is a RISC OS Userjc on 27/1/06 12:51PM
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I completely agree. I certainly wasn't aware that David had tried to "drum up support for ICC" or other OvPro developments.

 is a RISC OS Userfylfot on 27/1/06 1:36PM
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gulli in the Article it says tha Ovation Pro was released in 1996 one year after Win95 what early Windows 3.11 users are we talking about?

 is a RISC OS Userhighlandcattle on 27/1/06 1:46PM
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highlandcattle: I guess we are talking about "David Pilling's software" and not exclusively about OvationPro. In the article, David himself refers to Spark as one possible product he could have done quite early on in the history of MacOS and Windows.

Seeing how much money is generated today by tools like WinZip, I am inclined to agree with him. Other obvious candidates include I****M*****, ArcFax, Ovation and Hearsay.

Unfortunately, the Drobe Article has missed the IMHO most important part of David's analysis of cross plattform work: there are a lot of things that are quite easy on RISC OS, but hard on Windows. There are also a lot of things that are quite easy on Windows, but hard on RISC OS. If you develop your software on both systems, you have to do all the hard stuff on both systems. I can understand that this is a highly frustrating thing.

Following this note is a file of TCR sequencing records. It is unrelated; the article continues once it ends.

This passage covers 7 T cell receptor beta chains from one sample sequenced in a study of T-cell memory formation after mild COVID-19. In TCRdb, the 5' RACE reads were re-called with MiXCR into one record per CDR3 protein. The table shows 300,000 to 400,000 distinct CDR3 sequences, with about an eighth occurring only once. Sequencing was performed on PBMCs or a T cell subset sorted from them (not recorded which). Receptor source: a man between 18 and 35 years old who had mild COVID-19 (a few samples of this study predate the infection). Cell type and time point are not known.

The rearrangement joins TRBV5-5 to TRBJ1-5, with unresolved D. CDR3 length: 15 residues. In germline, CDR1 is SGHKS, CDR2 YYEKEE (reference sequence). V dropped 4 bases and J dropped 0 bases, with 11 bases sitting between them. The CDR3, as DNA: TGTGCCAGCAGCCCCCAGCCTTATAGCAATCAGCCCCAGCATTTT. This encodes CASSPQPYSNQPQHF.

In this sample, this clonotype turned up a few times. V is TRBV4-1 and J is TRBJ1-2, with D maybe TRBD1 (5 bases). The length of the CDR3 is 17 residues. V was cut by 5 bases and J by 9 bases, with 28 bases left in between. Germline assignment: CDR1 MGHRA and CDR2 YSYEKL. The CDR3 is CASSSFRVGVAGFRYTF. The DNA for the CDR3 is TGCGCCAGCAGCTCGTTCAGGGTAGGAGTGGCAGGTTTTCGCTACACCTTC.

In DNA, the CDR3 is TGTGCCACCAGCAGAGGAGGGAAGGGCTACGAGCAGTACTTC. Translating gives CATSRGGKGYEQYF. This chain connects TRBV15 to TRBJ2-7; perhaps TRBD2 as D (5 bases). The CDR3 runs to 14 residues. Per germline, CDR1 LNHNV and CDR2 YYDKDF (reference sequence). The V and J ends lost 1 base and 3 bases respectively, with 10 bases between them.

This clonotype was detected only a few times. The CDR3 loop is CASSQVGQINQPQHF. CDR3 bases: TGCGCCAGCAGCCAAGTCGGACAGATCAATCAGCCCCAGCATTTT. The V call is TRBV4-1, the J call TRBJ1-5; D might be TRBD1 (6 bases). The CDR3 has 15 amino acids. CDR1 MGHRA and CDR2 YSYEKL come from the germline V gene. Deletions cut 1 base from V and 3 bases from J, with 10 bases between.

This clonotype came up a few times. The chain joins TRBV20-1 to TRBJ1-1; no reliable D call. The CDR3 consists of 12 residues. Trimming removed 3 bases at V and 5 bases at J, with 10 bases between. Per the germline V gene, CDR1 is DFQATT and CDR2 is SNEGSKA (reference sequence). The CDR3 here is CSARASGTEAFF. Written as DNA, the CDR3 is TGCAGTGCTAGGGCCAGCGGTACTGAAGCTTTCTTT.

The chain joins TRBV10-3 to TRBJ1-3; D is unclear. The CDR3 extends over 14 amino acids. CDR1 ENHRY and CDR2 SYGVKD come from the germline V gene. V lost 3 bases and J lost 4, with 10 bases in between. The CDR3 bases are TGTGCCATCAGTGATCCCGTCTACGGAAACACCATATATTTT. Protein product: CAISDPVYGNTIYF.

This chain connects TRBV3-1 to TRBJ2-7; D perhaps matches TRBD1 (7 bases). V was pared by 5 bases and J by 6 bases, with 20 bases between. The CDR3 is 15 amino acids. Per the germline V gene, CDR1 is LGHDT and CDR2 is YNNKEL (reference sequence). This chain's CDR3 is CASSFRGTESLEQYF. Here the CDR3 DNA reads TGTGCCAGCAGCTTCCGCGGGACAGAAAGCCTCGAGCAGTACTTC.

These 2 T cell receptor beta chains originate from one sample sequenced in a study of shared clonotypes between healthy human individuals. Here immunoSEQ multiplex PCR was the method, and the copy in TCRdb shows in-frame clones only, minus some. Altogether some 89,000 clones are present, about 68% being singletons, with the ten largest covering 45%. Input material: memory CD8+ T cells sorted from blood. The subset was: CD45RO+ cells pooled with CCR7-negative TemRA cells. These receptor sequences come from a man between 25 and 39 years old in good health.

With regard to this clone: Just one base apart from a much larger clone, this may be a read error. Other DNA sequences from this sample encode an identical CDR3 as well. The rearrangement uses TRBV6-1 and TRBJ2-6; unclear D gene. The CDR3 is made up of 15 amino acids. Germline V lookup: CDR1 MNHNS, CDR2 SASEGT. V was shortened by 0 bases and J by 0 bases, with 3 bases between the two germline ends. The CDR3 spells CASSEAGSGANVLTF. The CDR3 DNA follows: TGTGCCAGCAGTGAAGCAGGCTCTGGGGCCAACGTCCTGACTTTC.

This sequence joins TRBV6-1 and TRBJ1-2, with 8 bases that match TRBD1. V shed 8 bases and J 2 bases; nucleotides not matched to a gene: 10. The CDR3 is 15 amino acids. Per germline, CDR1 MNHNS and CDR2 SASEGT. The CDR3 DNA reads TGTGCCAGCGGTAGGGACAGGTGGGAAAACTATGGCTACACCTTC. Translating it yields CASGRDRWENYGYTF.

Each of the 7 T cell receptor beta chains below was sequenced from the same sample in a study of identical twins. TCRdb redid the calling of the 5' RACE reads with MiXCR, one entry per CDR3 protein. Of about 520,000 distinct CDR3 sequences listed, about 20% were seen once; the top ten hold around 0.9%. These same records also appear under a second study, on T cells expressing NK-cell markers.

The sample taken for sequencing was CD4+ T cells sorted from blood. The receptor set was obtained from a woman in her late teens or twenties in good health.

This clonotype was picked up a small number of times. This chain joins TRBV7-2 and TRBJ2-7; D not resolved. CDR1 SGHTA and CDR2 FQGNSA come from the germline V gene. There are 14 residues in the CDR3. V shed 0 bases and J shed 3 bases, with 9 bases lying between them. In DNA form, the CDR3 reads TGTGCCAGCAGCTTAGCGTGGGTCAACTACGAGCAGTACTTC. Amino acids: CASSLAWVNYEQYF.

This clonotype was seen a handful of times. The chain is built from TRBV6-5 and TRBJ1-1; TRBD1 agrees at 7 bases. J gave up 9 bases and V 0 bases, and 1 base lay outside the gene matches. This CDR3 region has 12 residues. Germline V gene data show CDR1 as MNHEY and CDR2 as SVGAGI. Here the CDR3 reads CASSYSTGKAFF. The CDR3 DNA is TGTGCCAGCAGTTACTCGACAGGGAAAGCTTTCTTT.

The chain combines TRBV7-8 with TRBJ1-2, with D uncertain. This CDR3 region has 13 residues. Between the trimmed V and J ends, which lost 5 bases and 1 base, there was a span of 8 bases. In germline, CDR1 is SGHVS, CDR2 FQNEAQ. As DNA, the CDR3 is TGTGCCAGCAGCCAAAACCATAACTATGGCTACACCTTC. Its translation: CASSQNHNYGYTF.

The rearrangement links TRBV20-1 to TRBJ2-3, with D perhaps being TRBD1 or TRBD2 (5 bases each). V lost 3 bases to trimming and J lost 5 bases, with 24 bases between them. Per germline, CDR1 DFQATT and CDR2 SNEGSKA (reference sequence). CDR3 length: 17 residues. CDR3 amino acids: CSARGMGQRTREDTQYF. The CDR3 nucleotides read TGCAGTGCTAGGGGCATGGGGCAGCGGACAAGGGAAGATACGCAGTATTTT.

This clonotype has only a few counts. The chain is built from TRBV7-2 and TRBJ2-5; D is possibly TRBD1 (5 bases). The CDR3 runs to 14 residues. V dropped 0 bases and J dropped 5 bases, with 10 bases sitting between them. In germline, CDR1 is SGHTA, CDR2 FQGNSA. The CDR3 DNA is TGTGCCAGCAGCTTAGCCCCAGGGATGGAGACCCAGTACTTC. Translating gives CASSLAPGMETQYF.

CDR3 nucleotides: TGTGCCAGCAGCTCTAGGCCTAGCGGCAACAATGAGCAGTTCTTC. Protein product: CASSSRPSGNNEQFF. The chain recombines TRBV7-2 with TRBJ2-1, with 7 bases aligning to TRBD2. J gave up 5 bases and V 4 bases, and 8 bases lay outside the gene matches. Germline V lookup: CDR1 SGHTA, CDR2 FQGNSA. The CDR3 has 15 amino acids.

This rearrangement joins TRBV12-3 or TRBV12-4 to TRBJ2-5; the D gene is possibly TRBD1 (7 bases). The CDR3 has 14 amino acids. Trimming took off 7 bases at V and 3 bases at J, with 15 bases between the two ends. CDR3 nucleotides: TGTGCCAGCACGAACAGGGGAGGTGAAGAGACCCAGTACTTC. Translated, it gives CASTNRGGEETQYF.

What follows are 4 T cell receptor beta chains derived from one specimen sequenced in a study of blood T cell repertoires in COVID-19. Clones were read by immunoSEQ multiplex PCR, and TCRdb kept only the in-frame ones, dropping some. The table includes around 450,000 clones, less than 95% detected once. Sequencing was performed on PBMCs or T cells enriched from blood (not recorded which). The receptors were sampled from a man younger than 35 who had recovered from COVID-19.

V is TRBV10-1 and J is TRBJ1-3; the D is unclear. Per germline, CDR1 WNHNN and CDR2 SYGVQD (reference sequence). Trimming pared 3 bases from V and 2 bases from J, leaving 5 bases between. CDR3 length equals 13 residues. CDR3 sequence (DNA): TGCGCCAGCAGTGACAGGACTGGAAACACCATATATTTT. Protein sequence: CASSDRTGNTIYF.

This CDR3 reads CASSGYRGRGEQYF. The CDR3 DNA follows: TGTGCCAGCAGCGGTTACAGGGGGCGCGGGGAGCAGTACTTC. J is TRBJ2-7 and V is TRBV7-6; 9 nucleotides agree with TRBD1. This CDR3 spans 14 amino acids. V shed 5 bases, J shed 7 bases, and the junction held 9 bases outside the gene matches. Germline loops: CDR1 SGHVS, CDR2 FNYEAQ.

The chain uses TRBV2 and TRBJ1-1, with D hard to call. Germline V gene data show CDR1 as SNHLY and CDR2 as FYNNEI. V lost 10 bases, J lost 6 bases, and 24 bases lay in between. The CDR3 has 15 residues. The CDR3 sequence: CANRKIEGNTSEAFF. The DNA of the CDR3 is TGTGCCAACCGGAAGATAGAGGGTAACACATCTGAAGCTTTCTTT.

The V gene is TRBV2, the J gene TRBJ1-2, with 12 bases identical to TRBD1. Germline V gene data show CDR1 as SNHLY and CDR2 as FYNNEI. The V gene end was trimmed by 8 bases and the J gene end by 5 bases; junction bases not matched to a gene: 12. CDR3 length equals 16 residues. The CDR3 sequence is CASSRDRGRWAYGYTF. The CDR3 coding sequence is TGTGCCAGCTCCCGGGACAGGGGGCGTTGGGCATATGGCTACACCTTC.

is a RISC OS Userhubersn on 27/1/06 3:21PM
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Well, we don't need to speculate too much about what might have happened had DP released OP on Windows much earlier. Consider Computer Concepts: they did ArtWorks for Windows (sort of), had to do a distribution deal to get the attention (which sort of worked, although I imagine Corel really wanted everyone to buy CorelDraw instead), did quite well after the Corel deal expired (or when Corel screwed up, whichever came first), have done nicely since. They aren't Microsoft, but they've kept the manor house.

Perhaps DP has his eye on a manor house...

 is a RISC OS Userguestx on 27/1/06 3:24PM